At second hand stores having a receipt is critical to getting an instore credit if it offered because without it you may be out of luck.
7. Donate For Discounts
We like to give stuff away for free but we also like to donate to second hand stores to get further discount opportunities.
At Talize and Value Village they both offer to donate discount offers where you bring in used or new items and they give you a card for a future discount.
Also, sign up online at your favourite second hand stores to get email notifications for upcoming promotions and coupons.
At Value Village they have a Savers Club where they send online coupons and offer special discount days just for members.
8. Shop On Discount Days
I know some of you are saying, Hell No because it IS a zoo on discount days at all second hand stores no matter what the masses say.
We’ve attended discount days at major second hand stores the day before the event as a valued customer and it’s still jammed with shoppers looking for bargains.
Without pause, I can tell you that we’ve been part of the round the building line-ups on 50% off discount days and it’s a rush.
One of the biggest times of the year for 50% off days is Back To School as parents are looking for deals.
Buying clothes, shoes and accessories for your child at second hand stores save huge amounts of money.
When we visit second hand stores on discount days we buy ahead of time for our son for clothes, shoes, and jackets.
Instead of walking away from a deal we buy it while we can especially when it is high-quality items.
Last week I purchased a bag of near 200 pencils that he can use for years at school for $2.99.
You can’t even buy that at the local Dollar Store.
Ask About In-Store Discounts
Other second hand stores will have color-coded discount days every day.
Bibles For Missions in our community has a color-coded display when you walk in the door.
The display tells customers which color tags are on sale for the day and the discount attached to that tag.
It’s a great way to move product out without having a monster 50% off sale.
All second hand stores in Canada have their way of getting the product sold and out the door but if you want the best discount shop on discount days.
9. Take Your Time Shopping
Don’t procrastinate too much because once you walk away from an item the next person behind you might scoop it up.
This happened to us once at the Goodwill where they have big-ticket items at the back of the shop.
On the item, you will see a tag that the customer can rip off and hold until they get to the cashier for payment.
Once you have that tag you have the right to purchase that item before anyone else.
One day we took too much time to decide whether we wanted a hockey net for our son that was priced at $10.
All it took was a walk down the next aisle and a small discussion and when we came back the tag was gone.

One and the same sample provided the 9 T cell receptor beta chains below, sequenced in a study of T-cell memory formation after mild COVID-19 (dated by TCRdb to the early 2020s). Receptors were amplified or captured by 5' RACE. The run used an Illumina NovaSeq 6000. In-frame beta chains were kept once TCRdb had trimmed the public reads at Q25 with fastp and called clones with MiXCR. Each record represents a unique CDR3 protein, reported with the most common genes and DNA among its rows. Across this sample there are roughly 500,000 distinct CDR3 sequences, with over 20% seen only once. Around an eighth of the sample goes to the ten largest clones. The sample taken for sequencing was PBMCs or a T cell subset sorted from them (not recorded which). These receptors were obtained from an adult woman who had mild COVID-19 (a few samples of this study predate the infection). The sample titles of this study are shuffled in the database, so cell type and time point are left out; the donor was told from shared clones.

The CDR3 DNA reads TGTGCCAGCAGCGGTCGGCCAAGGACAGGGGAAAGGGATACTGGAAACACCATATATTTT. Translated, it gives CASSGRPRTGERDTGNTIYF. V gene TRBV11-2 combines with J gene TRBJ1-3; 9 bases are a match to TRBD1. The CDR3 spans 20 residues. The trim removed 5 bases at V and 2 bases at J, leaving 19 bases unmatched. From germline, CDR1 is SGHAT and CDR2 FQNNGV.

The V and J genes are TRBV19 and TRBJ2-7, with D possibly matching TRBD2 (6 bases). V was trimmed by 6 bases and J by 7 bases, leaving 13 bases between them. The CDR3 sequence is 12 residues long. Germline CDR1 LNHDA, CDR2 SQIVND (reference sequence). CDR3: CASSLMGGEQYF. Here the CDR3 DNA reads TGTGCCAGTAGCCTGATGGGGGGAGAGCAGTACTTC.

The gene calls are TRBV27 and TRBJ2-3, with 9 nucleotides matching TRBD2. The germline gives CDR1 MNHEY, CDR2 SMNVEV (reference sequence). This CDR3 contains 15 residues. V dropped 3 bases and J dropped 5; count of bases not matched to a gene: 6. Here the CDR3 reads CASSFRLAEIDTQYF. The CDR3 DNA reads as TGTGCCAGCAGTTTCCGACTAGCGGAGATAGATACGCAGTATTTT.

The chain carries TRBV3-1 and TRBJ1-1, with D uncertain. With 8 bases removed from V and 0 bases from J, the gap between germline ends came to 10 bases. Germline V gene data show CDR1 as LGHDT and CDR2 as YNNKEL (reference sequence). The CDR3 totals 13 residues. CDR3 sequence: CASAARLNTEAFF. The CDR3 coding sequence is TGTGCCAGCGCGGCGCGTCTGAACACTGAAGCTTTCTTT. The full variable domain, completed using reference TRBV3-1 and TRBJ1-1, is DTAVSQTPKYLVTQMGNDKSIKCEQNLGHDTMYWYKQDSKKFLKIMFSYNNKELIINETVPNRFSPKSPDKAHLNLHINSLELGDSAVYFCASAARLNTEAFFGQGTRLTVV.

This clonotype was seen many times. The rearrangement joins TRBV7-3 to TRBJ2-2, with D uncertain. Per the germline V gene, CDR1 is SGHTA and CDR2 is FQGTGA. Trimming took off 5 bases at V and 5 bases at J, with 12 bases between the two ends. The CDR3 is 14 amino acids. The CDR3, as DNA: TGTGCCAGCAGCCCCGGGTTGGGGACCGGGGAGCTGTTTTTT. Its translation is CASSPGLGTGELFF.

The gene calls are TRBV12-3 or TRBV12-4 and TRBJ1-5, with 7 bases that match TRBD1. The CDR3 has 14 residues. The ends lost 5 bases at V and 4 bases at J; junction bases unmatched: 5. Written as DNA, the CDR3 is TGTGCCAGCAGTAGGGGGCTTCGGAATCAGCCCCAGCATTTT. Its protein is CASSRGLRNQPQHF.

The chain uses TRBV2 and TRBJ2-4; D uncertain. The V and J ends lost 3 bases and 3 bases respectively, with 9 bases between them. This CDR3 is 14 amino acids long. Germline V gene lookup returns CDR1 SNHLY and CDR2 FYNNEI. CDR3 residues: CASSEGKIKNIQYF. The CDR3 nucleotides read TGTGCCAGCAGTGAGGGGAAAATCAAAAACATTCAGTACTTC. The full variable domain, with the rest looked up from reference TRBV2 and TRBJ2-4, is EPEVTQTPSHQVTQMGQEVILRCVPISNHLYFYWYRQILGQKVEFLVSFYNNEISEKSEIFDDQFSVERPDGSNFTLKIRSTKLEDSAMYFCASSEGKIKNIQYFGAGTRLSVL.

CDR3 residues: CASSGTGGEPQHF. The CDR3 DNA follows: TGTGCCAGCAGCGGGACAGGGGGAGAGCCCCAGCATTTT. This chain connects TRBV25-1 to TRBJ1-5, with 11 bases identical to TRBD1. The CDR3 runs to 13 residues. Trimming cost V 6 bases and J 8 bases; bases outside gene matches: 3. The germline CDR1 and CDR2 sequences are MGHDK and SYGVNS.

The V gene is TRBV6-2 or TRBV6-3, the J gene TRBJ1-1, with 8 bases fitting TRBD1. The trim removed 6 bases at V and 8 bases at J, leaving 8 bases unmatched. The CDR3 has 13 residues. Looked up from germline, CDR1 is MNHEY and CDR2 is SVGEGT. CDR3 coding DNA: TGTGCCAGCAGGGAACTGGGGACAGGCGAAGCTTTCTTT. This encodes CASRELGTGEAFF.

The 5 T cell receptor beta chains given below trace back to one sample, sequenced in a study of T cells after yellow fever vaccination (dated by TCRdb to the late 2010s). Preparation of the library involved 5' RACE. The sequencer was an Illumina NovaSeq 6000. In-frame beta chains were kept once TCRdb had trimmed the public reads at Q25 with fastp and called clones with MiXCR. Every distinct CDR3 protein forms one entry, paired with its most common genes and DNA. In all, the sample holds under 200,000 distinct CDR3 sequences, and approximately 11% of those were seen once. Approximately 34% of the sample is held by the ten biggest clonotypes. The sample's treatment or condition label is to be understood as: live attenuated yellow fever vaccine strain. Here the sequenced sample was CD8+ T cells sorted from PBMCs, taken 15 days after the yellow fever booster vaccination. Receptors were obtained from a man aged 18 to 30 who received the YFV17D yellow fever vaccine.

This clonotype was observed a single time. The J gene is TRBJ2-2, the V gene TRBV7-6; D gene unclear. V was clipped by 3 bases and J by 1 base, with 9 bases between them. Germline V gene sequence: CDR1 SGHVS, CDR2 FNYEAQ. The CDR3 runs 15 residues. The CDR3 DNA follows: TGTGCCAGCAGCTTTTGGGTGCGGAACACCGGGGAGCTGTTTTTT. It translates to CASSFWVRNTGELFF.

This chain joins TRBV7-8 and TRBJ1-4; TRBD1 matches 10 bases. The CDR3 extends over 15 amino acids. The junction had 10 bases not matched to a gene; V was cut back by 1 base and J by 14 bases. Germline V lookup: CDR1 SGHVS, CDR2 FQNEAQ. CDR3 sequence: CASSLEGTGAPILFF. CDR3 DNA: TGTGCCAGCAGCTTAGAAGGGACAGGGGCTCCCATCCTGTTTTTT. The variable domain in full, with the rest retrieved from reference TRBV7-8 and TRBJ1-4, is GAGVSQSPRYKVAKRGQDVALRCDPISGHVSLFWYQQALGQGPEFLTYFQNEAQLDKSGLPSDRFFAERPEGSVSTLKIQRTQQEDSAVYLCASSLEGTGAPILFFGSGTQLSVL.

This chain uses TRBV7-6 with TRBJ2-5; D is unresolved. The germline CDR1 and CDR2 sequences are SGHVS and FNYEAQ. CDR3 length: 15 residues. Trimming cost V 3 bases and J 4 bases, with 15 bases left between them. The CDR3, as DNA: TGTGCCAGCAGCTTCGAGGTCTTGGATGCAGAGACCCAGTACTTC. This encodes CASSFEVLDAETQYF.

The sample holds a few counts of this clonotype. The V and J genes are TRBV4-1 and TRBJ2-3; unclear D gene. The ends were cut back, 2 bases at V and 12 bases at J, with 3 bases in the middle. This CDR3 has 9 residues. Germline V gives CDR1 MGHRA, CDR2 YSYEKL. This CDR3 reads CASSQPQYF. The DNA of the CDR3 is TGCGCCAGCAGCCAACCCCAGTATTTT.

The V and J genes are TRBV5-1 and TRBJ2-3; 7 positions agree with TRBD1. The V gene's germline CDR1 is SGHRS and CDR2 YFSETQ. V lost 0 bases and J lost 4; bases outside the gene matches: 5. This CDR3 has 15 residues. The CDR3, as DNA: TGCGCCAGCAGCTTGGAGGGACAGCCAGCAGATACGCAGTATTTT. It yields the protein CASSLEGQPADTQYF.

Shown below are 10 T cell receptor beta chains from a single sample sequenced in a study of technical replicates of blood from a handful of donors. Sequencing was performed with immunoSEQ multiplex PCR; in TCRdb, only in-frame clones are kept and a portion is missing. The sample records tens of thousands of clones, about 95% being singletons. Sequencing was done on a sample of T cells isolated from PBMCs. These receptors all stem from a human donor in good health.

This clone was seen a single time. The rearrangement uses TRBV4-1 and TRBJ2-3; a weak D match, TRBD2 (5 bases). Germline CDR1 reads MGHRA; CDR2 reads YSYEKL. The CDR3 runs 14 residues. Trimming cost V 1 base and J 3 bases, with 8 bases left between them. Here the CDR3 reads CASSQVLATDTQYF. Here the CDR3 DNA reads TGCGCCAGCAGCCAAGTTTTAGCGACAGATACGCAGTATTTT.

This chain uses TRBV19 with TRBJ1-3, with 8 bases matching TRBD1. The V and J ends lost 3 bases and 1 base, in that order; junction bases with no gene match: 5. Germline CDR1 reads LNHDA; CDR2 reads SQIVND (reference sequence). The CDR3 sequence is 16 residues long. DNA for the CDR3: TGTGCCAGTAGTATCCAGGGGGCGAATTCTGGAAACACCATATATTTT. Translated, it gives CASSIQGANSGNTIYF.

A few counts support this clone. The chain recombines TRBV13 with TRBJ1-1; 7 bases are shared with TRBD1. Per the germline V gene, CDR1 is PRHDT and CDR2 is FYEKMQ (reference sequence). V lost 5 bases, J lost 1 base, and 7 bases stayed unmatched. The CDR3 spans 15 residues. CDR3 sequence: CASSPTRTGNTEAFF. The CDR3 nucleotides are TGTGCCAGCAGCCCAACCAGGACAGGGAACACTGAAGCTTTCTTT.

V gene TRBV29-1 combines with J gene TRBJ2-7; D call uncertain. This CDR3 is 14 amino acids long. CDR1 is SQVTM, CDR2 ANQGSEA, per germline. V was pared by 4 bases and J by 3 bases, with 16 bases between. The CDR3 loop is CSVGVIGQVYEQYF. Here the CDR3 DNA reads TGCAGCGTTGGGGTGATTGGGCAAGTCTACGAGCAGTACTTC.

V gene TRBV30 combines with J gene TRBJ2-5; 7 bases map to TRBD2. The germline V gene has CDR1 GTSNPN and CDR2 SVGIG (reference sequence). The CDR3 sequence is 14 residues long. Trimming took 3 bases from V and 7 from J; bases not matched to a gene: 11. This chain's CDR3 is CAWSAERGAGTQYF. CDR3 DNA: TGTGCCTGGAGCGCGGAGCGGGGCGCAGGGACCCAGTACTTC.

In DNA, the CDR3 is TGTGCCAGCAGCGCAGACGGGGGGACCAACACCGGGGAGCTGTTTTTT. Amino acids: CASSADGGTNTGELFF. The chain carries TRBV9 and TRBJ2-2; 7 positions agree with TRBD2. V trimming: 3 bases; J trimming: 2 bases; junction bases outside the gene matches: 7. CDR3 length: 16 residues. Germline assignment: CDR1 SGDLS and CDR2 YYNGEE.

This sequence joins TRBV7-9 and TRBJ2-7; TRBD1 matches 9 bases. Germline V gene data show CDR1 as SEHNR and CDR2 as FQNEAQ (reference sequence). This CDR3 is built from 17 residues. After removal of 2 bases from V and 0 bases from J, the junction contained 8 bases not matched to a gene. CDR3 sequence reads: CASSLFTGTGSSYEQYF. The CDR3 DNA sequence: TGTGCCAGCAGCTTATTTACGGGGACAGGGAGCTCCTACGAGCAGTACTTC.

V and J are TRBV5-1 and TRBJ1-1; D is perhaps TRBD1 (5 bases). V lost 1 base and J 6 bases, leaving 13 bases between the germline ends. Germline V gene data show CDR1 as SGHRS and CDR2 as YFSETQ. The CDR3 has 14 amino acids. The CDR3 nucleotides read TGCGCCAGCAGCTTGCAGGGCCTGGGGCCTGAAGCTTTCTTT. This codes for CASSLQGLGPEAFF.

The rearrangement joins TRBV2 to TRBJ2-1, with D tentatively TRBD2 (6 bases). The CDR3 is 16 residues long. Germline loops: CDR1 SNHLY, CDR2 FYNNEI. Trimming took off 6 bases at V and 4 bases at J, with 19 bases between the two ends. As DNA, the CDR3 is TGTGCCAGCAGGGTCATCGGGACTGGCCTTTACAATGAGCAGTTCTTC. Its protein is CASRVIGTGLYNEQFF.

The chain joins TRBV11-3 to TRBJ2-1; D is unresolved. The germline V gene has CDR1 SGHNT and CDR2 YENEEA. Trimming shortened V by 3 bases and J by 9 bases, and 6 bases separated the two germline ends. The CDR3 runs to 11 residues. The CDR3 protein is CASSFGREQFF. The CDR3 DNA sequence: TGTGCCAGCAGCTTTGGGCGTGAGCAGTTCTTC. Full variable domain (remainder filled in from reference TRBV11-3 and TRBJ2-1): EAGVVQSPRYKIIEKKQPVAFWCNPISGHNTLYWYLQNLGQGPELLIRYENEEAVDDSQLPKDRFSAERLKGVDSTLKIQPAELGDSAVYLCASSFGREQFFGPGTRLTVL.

Sometimes it pays to hang out in front of the item before walking away because at a second hand shop items are often one-off.
It’s not like you can return the next day and there will be a display full of the item that you can purchase once you’ve had time to ponder the purchase.
The good thing return policies at certain second hand stores allow you to return the item if it doesn’t fit your space or it wasn’t what you had in mind.
That hockey net retails for near $200 with taxes from Canadian Tire so someone got a great bargain.
10. Missing A Bargain
If you’re not sure about an item that you can return because you’re not sure if it’s a bargain or not, buy it or Google it.
We don’t have a data plan on our phone so if we find something we think is a great deal even for resale we buy it.
Worst case, we return it but we are regulars in the store.
Knowing what items are hot for resale always helps if you’re in the market of making extra cash.
Often we buy toys and anything brand new that we know we can resell for profit to help offset the costs of what we buy for ourselves such as clothing.
It’s a business plan for our budget because there are lots of people out there that have no interest in second hand stores but like a deal.
We kind of do the leg work and reap the extra cash at the end so it’s worth it to us.
Take Advantage Of Second Hand Store Surveys
One last thing I want to mention is that if the second hand stores you visit offer a survey after you shop, do it.
Talize offers an online survey where you can win a $50 gift card just for telling them how they did when you visited their store.
At Value Village every fifth customer gets a second receipt with their purchase with a code to complete a survey.
It only takes a couple of minutes and they give you a $2 savings when you spend $5.
I’ll take any savings I can get especially at second hand stores.
And remember, if second hand stores aren’t for you or if you don’t believe in them then you don’t have to shop at them.
The money you earn allows you the ability to spend it where you wish and that’s ok too.
Discussion: What other tips can you offer Canadian consumers when shopping at second hand stores?
What other second hand stores can you think of in Canada that are popular that I may have missed?
Leave me your comments below as I’d love to hear from you.